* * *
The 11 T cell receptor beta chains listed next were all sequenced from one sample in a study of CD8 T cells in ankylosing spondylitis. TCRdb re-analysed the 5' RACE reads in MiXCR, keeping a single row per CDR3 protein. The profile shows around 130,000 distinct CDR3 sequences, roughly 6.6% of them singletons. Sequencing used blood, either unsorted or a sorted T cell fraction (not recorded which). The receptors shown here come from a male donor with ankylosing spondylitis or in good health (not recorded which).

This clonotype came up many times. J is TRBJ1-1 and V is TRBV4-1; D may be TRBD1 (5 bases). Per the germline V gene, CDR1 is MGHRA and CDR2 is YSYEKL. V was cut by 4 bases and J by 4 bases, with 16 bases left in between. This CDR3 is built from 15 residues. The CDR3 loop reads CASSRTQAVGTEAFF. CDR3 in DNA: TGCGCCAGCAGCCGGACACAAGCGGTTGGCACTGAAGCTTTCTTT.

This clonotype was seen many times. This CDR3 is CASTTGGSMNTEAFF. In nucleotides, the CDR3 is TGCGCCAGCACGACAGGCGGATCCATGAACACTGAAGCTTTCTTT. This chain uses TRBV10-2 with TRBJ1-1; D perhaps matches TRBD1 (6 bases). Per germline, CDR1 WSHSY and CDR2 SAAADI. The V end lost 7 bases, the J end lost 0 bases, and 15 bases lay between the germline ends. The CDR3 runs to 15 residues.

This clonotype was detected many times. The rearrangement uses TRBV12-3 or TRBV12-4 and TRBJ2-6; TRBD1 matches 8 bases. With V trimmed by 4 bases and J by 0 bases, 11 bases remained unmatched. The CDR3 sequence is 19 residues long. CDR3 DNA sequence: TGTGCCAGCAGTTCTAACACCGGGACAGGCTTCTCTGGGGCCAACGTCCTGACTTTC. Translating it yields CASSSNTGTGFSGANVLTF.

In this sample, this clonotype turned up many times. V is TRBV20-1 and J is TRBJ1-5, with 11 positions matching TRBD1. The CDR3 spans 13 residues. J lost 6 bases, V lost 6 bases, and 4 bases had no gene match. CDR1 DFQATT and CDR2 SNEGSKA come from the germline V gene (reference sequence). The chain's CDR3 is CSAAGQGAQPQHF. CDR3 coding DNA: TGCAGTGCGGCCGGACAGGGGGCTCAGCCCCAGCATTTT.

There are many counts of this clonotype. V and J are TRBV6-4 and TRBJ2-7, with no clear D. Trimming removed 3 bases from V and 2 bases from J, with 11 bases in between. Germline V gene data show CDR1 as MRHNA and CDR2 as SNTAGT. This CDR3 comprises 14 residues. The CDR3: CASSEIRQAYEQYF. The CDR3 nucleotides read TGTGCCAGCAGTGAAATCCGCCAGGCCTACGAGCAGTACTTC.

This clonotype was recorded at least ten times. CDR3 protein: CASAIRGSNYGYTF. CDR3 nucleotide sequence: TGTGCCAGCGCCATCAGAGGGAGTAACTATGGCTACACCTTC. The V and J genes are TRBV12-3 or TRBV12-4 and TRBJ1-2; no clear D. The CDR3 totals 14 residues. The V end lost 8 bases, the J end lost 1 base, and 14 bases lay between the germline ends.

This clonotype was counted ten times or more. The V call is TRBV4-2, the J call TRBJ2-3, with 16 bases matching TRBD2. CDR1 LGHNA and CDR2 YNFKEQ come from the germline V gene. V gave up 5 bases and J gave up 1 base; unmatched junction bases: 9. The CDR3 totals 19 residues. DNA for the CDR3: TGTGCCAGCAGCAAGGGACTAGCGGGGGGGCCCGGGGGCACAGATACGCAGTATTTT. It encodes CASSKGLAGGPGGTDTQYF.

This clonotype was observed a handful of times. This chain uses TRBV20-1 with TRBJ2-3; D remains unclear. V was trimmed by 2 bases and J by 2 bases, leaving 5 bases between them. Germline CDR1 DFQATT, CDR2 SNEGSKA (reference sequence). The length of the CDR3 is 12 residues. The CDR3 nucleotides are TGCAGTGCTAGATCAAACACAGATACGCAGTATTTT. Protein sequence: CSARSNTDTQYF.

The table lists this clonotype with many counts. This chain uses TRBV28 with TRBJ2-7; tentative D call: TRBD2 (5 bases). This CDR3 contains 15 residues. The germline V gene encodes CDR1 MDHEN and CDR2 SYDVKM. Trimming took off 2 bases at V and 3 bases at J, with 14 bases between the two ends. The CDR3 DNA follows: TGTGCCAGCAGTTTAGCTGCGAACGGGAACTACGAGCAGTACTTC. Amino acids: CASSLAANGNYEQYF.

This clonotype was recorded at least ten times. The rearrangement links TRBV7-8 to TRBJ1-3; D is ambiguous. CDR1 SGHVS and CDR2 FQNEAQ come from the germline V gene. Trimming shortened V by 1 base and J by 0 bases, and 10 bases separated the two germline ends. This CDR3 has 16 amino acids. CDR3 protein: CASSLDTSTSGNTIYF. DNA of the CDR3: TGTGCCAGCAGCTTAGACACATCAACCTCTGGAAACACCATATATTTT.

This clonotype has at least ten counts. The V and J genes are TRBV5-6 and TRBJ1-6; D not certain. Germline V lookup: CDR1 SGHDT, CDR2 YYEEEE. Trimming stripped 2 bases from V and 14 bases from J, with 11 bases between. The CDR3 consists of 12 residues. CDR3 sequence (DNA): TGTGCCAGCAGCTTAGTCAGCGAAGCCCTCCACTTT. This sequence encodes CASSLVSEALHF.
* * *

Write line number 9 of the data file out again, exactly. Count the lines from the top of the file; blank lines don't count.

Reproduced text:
This clonotype was observed a handful of times. This chain uses TRBV20-1 with TRBJ2-3; D remains unclear. V was trimmed by 2 bases and J by 2 bases, leaving 5 bases between them. Germline CDR1 DFQATT, CDR2 SNEGSKA (reference sequence). The length of the CDR3 is 12 residues. The CDR3 nucleotides are TGCAGTGCTAGATCAAACACAGATACGCAGTATTTT. Protein sequence: CSARSNTDTQYF.